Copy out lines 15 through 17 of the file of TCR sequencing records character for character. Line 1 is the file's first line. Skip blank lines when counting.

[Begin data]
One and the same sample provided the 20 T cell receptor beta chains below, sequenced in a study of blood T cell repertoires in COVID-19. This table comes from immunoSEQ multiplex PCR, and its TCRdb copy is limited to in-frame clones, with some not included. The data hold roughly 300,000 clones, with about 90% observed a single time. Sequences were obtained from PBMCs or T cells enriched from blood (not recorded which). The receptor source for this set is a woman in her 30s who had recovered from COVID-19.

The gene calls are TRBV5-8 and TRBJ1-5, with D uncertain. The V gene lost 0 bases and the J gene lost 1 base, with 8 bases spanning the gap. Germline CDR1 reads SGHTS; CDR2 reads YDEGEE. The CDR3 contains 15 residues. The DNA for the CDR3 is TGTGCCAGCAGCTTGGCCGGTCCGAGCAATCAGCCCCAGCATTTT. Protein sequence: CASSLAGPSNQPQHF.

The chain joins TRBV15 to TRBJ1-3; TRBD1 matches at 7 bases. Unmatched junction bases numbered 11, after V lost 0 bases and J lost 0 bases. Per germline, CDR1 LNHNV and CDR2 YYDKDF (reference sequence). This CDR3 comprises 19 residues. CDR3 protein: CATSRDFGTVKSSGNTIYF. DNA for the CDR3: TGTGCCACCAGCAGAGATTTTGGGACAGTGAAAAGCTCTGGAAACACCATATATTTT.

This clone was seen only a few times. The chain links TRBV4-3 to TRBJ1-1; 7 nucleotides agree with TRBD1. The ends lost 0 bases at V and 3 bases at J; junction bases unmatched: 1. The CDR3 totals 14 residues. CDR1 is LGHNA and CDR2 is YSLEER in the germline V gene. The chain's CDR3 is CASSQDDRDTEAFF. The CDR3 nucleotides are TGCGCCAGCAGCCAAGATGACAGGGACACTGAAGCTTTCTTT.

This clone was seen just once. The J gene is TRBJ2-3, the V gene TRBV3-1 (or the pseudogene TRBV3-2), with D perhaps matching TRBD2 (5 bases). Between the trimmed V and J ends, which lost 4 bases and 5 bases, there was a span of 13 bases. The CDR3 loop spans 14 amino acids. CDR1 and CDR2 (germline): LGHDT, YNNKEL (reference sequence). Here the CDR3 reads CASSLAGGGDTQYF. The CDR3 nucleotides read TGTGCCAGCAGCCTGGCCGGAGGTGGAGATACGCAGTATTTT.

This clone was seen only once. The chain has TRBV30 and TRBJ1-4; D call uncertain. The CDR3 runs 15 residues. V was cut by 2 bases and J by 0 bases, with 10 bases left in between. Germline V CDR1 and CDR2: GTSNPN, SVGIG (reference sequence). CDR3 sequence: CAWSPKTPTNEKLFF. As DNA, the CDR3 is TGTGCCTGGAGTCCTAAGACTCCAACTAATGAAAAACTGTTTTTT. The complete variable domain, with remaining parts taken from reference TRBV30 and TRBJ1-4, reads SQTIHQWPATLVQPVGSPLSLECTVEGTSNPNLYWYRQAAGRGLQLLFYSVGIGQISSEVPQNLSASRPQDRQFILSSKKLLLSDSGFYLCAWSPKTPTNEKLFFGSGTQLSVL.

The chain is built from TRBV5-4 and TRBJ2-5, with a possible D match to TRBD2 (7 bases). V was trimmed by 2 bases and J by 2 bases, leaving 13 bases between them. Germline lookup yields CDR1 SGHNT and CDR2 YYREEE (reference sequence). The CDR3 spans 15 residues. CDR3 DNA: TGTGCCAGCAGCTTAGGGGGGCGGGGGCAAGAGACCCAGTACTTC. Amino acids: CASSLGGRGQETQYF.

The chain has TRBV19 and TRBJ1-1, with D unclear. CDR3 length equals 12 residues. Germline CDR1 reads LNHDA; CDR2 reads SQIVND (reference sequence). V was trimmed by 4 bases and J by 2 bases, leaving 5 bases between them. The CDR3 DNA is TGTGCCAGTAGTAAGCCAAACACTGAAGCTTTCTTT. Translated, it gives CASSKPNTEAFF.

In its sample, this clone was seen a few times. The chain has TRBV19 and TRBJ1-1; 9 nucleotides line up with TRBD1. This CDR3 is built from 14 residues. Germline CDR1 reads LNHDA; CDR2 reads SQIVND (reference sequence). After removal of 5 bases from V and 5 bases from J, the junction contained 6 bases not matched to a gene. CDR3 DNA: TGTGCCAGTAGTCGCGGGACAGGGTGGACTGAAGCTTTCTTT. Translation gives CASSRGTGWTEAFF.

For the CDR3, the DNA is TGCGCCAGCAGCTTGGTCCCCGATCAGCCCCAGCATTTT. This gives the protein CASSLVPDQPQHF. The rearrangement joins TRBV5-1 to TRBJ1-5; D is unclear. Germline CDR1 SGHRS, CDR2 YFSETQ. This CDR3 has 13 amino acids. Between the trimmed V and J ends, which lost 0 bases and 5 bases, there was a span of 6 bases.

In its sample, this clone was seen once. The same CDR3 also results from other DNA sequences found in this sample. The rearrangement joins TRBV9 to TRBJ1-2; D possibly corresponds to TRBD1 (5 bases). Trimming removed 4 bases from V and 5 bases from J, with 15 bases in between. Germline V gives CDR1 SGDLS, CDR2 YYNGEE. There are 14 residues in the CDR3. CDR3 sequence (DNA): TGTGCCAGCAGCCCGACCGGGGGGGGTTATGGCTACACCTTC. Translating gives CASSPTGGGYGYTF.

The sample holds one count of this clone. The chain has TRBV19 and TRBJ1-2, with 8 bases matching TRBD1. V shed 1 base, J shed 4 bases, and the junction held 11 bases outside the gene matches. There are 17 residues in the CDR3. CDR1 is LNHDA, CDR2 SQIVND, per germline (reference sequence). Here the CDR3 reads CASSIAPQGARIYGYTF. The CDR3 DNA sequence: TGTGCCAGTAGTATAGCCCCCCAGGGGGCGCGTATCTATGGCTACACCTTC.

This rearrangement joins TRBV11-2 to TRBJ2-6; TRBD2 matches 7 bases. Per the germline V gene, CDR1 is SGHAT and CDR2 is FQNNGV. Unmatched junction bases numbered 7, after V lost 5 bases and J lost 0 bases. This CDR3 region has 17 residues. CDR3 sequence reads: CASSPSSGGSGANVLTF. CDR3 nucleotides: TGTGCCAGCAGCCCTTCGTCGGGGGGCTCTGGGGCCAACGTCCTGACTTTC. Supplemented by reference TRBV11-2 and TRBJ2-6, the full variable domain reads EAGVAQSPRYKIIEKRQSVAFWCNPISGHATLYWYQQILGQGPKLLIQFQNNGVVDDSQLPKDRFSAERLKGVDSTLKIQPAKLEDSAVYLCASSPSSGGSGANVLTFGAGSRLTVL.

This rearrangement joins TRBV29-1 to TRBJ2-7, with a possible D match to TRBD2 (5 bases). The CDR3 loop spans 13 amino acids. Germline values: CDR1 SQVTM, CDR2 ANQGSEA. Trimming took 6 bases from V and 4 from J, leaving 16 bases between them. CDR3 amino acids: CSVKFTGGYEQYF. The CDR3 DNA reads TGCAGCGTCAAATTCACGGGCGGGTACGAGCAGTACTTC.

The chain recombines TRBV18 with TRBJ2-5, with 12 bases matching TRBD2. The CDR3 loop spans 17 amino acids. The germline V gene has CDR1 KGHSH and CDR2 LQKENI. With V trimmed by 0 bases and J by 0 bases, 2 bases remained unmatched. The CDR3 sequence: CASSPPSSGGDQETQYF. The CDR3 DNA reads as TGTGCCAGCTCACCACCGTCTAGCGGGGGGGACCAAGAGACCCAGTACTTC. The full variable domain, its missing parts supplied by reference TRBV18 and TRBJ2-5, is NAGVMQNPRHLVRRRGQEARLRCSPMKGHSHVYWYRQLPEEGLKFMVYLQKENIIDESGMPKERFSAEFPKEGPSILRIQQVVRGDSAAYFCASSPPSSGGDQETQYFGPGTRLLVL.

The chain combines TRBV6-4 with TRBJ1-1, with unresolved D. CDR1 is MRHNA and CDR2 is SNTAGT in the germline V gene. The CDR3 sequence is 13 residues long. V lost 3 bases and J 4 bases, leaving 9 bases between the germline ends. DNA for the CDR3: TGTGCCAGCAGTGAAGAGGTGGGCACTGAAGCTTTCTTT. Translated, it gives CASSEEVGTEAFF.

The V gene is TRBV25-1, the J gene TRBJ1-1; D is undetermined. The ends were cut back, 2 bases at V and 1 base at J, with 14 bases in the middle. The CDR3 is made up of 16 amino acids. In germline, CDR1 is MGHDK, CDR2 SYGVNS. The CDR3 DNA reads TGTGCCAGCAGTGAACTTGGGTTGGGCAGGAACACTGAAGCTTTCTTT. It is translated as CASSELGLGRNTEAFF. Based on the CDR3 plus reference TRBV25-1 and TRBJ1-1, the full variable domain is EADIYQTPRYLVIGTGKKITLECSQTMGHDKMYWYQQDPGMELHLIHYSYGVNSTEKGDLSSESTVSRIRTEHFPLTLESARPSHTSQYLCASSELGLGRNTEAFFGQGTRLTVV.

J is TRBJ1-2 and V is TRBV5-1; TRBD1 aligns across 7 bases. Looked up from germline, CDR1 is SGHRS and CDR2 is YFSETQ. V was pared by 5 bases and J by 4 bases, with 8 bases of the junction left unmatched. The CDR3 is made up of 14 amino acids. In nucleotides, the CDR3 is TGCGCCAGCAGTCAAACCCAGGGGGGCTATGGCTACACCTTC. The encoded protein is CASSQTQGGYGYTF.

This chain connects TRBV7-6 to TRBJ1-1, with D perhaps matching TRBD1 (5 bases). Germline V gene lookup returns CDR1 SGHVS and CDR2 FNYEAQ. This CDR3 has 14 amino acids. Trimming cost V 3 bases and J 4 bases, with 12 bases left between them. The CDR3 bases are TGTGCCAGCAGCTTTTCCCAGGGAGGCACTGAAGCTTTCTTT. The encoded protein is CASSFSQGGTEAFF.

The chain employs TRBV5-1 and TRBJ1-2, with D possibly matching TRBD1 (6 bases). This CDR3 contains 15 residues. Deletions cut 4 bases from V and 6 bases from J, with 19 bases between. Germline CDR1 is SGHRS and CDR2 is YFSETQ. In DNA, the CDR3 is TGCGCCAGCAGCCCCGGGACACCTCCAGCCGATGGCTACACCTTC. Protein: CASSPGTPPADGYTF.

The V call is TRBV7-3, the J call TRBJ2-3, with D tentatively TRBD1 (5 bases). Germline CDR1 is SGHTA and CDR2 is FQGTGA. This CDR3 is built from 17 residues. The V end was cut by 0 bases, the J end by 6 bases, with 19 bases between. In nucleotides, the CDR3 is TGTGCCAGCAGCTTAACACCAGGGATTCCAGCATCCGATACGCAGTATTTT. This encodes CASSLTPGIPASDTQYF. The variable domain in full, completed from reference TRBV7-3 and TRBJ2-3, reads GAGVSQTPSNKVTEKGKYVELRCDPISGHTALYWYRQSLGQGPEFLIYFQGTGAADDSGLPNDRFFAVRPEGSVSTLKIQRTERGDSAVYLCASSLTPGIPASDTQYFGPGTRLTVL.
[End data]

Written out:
The chain recombines TRBV18 with TRBJ2-5, with 12 bases matching TRBD2. The CDR3 loop spans 17 amino acids. The germline V gene has CDR1 KGHSH and CDR2 LQKENI. With V trimmed by 0 bases and J by 0 bases, 2 bases remained unmatched. The CDR3 sequence: CASSPPSSGGDQETQYF. The CDR3 DNA reads as TGTGCCAGCTCACCACCGTCTAGCGGGGGGGACCAAGAGACCCAGTACTTC. The full variable domain, its missing parts supplied by reference TRBV18 and TRBJ2-5, is NAGVMQNPRHLVRRRGQEARLRCSPMKGHSHVYWYRQLPEEGLKFMVYLQKENIIDESGMPKERFSAEFPKEGPSILRIQQVVRGDSAAYFCASSPPSSGGDQETQYFGPGTRLLVL.

The chain combines TRBV6-4 with TRBJ1-1, with unresolved D. CDR1 is MRHNA and CDR2 is SNTAGT in the germline V gene. The CDR3 sequence is 13 residues long. V lost 3 bases and J 4 bases, leaving 9 bases between the germline ends. DNA for the CDR3: TGTGCCAGCAGTGAAGAGGTGGGCACTGAAGCTTTCTTT. Translated, it gives CASSEEVGTEAFF.

The V gene is TRBV25-1, the J gene TRBJ1-1; D is undetermined. The ends were cut back, 2 bases at V and 1 base at J, with 14 bases in the middle. The CDR3 is made up of 16 amino acids. In germline, CDR1 is MGHDK, CDR2 SYGVNS. The CDR3 DNA reads TGTGCCAGCAGTGAACTTGGGTTGGGCAGGAACACTGAAGCTTTCTTT. It is translated as CASSELGLGRNTEAFF. Based on the CDR3 plus reference TRBV25-1 and TRBJ1-1, the full variable domain is EADIYQTPRYLVIGTGKKITLECSQTMGHDKMYWYQQDPGMELHLIHYSYGVNSTEKGDLSSESTVSRIRTEHFPLTLESARPSHTSQYLCASSELGLGRNTEAFFGQGTRLTVV.